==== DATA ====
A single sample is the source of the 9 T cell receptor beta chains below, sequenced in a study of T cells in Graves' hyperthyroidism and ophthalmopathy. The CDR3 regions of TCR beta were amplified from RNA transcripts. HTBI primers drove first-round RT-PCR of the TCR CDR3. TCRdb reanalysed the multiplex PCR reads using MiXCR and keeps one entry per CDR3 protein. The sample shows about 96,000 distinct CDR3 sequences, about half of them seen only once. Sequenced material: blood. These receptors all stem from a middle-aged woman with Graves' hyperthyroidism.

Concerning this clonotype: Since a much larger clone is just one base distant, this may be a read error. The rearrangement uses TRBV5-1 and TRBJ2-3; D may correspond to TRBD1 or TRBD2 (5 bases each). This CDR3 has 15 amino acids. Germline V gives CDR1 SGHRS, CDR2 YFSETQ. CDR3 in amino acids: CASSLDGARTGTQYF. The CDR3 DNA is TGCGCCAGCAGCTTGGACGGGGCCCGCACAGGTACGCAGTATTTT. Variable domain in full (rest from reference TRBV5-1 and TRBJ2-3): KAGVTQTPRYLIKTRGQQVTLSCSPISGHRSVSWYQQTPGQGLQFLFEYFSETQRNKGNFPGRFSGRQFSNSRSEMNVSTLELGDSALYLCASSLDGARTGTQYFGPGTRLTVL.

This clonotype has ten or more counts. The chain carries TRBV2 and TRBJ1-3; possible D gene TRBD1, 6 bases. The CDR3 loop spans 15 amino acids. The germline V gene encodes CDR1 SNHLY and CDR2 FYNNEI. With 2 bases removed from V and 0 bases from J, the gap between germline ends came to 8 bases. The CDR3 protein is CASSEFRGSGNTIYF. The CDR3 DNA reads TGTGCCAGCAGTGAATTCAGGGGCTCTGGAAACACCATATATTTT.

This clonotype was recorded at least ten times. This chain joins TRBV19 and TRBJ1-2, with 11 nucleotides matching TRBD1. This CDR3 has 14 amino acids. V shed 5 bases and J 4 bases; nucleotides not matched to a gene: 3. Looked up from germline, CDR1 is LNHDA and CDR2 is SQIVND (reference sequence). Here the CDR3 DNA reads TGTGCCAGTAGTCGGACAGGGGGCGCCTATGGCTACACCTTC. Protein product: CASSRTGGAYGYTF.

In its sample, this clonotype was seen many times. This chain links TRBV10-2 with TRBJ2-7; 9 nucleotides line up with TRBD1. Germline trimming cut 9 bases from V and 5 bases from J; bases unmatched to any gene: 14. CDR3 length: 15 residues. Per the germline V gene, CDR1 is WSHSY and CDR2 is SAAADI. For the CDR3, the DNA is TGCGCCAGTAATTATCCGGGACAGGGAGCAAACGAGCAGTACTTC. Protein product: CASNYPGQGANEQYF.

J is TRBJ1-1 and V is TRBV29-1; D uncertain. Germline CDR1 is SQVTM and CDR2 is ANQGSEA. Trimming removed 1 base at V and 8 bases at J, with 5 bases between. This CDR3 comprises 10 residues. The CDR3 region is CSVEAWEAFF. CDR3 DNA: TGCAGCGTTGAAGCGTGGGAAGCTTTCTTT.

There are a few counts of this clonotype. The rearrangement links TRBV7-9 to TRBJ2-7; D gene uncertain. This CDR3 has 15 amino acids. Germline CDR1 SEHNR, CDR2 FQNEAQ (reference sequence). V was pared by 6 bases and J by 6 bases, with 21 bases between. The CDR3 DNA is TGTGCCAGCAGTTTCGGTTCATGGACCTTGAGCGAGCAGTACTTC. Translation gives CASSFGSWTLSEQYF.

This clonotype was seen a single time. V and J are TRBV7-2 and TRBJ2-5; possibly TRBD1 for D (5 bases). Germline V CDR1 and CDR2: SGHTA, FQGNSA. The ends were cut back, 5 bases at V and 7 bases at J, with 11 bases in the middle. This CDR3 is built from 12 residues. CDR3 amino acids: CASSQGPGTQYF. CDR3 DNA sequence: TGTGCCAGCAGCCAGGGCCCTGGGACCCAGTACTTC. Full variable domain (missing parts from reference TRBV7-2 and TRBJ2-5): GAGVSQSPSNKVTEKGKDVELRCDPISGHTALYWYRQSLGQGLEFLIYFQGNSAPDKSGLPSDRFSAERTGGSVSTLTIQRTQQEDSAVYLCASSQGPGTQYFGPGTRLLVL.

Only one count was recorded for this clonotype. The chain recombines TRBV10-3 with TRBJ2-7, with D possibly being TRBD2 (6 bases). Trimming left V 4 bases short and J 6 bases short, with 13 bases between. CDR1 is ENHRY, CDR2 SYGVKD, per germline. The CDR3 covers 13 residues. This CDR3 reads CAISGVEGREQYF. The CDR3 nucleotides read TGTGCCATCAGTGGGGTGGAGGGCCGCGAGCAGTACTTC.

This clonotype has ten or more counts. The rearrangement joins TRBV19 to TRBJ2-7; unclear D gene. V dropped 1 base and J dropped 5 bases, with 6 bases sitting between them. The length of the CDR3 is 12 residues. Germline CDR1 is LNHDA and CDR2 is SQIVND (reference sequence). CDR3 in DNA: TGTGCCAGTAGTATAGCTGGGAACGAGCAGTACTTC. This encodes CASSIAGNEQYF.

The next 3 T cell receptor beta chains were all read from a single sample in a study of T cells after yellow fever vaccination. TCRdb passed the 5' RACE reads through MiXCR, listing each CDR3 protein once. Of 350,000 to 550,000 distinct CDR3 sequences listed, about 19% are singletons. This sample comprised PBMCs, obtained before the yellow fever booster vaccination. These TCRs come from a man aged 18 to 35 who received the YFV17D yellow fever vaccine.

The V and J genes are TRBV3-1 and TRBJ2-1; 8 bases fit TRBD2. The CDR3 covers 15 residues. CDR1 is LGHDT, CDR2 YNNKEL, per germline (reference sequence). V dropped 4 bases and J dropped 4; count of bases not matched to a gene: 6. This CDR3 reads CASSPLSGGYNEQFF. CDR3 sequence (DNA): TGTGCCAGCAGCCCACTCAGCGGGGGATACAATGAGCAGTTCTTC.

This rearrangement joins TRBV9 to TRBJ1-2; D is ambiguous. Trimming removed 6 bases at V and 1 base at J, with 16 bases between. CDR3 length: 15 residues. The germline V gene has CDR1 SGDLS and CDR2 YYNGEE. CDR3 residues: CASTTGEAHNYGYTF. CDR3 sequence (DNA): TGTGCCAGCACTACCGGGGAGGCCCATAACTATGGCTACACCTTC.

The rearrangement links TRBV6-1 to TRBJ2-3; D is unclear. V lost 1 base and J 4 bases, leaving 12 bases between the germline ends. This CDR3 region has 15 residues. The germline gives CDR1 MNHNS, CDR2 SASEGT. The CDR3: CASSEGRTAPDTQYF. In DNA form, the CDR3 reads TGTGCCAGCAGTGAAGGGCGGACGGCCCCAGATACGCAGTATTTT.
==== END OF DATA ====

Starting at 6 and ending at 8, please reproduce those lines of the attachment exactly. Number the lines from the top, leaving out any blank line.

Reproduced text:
J is TRBJ1-1 and V is TRBV29-1; D uncertain. Germline CDR1 is SQVTM and CDR2 is ANQGSEA. Trimming removed 1 base at V and 8 bases at J, with 5 bases between. This CDR3 comprises 10 residues. The CDR3 region is CSVEAWEAFF. CDR3 DNA: TGCAGCGTTGAAGCGTGGGAAGCTTTCTTT.

There are a few counts of this clonotype. The rearrangement links TRBV7-9 to TRBJ2-7; D gene uncertain. This CDR3 has 15 amino acids. Germline CDR1 SEHNR, CDR2 FQNEAQ (reference sequence). V was pared by 6 bases and J by 6 bases, with 21 bases between. The CDR3 DNA is TGTGCCAGCAGTTTCGGTTCATGGACCTTGAGCGAGCAGTACTTC. Translation gives CASSFGSWTLSEQYF.

This clonotype was seen a single time. V and J are TRBV7-2 and TRBJ2-5; possibly TRBD1 for D (5 bases). Germline V CDR1 and CDR2: SGHTA, FQGNSA. The ends were cut back, 5 bases at V and 7 bases at J, with 11 bases in the middle. This CDR3 is built from 12 residues. CDR3 amino acids: CASSQGPGTQYF. CDR3 DNA sequence: TGTGCCAGCAGCCAGGGCCCTGGGACCCAGTACTTC. Full variable domain (missing parts from reference TRBV7-2 and TRBJ2-5): GAGVSQSPSNKVTEKGKDVELRCDPISGHTALYWYRQSLGQGLEFLIYFQGNSAPDKSGLPSDRFSAERTGGSVSTLTIQRTQQEDSAVYLCASSQGPGTQYFGPGTRLLVL.